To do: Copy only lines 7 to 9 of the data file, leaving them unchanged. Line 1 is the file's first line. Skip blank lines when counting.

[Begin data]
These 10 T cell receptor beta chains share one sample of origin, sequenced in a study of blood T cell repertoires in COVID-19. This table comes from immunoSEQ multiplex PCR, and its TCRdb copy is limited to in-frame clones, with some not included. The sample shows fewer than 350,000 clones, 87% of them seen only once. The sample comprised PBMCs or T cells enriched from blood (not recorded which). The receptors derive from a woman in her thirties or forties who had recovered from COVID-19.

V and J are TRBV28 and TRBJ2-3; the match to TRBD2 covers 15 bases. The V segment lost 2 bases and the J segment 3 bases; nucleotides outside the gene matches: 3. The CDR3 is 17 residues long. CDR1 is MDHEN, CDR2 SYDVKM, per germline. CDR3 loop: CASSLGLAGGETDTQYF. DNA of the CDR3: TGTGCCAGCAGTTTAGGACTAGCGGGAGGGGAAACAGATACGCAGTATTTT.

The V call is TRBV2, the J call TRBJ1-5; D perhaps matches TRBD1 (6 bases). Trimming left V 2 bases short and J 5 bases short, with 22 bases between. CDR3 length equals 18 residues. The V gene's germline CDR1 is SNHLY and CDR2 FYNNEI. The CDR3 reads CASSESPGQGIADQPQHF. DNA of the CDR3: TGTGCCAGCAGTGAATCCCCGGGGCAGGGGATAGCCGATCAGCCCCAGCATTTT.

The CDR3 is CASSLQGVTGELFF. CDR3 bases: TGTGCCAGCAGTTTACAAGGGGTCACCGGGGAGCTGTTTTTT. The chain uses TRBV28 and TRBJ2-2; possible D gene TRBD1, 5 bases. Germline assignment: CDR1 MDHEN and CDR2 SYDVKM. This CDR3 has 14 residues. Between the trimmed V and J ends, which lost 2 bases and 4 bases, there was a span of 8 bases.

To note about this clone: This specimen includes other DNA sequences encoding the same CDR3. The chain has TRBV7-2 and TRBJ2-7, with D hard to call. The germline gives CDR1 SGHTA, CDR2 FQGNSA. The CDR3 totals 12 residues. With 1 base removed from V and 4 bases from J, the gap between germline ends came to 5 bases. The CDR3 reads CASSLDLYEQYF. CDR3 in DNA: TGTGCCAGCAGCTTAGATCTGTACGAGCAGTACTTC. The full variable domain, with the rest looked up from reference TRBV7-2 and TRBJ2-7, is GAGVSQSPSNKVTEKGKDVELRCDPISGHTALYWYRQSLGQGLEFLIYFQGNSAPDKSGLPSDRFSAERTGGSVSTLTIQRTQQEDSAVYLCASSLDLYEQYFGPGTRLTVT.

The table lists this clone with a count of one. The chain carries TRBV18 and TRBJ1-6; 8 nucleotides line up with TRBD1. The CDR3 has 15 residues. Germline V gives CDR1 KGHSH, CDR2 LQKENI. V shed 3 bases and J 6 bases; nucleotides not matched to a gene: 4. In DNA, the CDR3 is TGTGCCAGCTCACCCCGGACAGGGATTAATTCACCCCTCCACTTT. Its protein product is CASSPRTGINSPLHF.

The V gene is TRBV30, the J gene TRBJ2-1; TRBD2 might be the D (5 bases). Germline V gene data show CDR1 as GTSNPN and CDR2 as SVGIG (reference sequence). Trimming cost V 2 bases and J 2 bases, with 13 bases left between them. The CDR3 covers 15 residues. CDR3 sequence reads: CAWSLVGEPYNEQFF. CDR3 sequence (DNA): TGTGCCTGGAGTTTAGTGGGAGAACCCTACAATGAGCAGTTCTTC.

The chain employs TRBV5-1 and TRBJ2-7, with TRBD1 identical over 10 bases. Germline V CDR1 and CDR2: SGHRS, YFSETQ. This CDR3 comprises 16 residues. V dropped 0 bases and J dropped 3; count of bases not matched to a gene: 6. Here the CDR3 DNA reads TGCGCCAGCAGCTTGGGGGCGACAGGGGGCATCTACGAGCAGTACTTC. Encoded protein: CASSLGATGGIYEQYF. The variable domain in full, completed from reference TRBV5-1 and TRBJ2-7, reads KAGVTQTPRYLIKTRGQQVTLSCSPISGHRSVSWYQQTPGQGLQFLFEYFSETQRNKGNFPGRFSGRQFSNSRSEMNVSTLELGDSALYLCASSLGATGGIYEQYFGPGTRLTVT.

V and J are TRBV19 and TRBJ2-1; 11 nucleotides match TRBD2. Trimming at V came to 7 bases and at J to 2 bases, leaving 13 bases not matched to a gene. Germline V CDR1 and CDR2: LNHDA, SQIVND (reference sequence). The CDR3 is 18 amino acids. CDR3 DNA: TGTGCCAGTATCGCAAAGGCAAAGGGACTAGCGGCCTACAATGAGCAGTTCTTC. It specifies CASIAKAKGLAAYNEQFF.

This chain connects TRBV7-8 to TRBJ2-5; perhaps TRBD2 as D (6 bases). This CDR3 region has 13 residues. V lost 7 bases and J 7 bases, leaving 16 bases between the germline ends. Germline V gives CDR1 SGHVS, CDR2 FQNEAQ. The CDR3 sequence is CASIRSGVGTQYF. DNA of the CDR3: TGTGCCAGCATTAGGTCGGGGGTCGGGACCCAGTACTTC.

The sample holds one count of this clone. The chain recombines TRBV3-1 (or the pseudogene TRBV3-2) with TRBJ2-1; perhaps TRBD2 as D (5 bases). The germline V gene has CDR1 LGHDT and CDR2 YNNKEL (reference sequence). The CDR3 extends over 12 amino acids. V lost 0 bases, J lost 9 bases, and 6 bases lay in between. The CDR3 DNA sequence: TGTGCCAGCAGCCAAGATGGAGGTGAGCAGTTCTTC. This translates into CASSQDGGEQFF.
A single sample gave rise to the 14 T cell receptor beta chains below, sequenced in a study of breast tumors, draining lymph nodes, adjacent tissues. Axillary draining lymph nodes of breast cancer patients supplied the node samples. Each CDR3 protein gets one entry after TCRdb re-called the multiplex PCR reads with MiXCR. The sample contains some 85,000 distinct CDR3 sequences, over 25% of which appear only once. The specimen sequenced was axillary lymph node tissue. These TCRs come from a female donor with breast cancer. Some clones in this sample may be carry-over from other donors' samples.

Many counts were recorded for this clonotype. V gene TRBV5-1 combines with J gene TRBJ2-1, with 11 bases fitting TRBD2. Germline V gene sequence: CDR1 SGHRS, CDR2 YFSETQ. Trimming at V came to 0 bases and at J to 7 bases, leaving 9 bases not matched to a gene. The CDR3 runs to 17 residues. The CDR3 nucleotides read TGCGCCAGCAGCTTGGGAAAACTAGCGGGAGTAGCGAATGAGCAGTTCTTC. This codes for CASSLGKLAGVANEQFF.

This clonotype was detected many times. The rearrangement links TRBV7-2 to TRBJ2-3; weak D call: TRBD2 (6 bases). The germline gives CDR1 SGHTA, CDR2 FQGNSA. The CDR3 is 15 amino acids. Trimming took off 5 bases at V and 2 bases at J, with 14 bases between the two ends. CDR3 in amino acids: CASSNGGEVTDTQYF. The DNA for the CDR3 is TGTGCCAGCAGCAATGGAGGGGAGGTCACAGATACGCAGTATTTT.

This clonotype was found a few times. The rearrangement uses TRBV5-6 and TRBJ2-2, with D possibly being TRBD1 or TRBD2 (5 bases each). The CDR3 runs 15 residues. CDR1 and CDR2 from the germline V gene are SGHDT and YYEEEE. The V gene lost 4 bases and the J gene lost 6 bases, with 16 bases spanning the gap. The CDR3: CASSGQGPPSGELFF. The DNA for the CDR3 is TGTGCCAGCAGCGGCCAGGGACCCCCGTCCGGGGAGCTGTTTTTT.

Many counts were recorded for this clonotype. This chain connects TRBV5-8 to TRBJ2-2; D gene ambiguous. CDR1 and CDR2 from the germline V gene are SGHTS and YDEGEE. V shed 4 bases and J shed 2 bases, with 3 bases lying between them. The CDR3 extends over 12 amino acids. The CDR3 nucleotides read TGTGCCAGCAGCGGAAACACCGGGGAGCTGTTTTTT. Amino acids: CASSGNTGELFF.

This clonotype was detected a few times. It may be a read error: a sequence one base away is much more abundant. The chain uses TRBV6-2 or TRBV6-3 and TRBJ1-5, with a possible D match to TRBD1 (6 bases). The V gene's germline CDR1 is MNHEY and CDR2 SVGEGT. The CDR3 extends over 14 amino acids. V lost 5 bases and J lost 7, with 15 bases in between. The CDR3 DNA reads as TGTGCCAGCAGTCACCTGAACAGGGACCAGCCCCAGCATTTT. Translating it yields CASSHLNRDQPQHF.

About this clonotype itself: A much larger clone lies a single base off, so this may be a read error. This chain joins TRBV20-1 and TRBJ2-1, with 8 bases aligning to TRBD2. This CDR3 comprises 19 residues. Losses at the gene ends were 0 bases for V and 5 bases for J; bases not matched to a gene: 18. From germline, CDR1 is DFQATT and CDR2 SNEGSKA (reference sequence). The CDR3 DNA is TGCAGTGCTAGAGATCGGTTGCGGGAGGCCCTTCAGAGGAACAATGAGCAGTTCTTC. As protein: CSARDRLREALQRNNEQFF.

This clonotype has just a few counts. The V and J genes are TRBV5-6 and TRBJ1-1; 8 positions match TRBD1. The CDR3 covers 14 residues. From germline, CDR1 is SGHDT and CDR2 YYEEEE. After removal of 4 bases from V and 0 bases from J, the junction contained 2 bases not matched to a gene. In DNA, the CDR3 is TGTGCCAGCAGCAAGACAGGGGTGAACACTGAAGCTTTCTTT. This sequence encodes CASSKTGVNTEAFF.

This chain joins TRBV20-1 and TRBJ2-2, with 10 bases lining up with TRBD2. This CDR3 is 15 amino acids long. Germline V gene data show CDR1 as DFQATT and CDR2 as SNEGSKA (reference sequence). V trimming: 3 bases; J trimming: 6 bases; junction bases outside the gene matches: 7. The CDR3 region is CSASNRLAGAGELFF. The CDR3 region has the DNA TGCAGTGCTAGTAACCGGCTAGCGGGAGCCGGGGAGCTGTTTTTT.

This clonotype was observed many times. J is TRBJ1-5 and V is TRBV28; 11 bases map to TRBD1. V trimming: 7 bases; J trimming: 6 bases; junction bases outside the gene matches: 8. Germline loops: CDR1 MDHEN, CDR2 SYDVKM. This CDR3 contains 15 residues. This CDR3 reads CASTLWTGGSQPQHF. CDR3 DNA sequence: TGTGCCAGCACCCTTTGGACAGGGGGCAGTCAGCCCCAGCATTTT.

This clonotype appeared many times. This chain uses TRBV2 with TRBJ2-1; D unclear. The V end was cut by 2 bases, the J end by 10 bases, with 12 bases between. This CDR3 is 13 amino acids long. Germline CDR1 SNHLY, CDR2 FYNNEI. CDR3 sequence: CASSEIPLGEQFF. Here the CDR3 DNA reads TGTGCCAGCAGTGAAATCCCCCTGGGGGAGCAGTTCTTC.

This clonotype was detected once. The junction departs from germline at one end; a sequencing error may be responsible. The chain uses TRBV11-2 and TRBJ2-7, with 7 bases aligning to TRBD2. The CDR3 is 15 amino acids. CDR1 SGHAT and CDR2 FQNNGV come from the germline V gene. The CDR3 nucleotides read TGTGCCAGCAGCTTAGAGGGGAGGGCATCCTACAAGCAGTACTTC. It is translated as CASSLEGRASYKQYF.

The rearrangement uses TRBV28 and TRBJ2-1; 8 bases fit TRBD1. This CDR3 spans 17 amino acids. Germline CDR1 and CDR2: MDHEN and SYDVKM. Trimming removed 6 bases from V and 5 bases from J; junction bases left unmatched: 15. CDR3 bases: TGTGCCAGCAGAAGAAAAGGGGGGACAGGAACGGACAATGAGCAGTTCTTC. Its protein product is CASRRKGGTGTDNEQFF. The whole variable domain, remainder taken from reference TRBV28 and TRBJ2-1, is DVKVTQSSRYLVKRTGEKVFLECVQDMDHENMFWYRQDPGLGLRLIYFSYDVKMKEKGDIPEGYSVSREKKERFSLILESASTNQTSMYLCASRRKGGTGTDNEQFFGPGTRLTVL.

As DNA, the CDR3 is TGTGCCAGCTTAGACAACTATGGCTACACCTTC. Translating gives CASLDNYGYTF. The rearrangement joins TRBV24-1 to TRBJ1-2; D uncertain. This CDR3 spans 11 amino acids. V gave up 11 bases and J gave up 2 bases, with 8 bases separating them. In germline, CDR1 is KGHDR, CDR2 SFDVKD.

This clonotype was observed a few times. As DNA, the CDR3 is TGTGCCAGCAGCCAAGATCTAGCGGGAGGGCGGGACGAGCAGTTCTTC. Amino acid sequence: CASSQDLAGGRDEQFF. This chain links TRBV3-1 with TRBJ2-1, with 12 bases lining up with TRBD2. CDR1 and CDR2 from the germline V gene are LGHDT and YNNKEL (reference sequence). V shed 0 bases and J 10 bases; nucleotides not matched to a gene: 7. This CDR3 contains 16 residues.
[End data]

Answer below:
The V gene is TRBV30, the J gene TRBJ2-1; TRBD2 might be the D (5 bases). Germline V gene data show CDR1 as GTSNPN and CDR2 as SVGIG (reference sequence). Trimming cost V 2 bases and J 2 bases, with 13 bases left between them. The CDR3 covers 15 residues. CDR3 sequence reads: CAWSLVGEPYNEQFF. CDR3 sequence (DNA): TGTGCCTGGAGTTTAGTGGGAGAACCCTACAATGAGCAGTTCTTC.

The chain employs TRBV5-1 and TRBJ2-7, with TRBD1 identical over 10 bases. Germline V CDR1 and CDR2: SGHRS, YFSETQ. This CDR3 comprises 16 residues. V dropped 0 bases and J dropped 3; count of bases not matched to a gene: 6. Here the CDR3 DNA reads TGCGCCAGCAGCTTGGGGGCGACAGGGGGCATCTACGAGCAGTACTTC. Encoded protein: CASSLGATGGIYEQYF. The variable domain in full, completed from reference TRBV5-1 and TRBJ2-7, reads KAGVTQTPRYLIKTRGQQVTLSCSPISGHRSVSWYQQTPGQGLQFLFEYFSETQRNKGNFPGRFSGRQFSNSRSEMNVSTLELGDSALYLCASSLGATGGIYEQYFGPGTRLTVT.

V and J are TRBV19 and TRBJ2-1; 11 nucleotides match TRBD2. Trimming at V came to 7 bases and at J to 2 bases, leaving 13 bases not matched to a gene. Germline V CDR1 and CDR2: LNHDA, SQIVND (reference sequence). The CDR3 is 18 amino acids. CDR3 DNA: TGTGCCAGTATCGCAAAGGCAAAGGGACTAGCGGCCTACAATGAGCAGTTCTTC. It specifies CASIAKAKGLAAYNEQFF.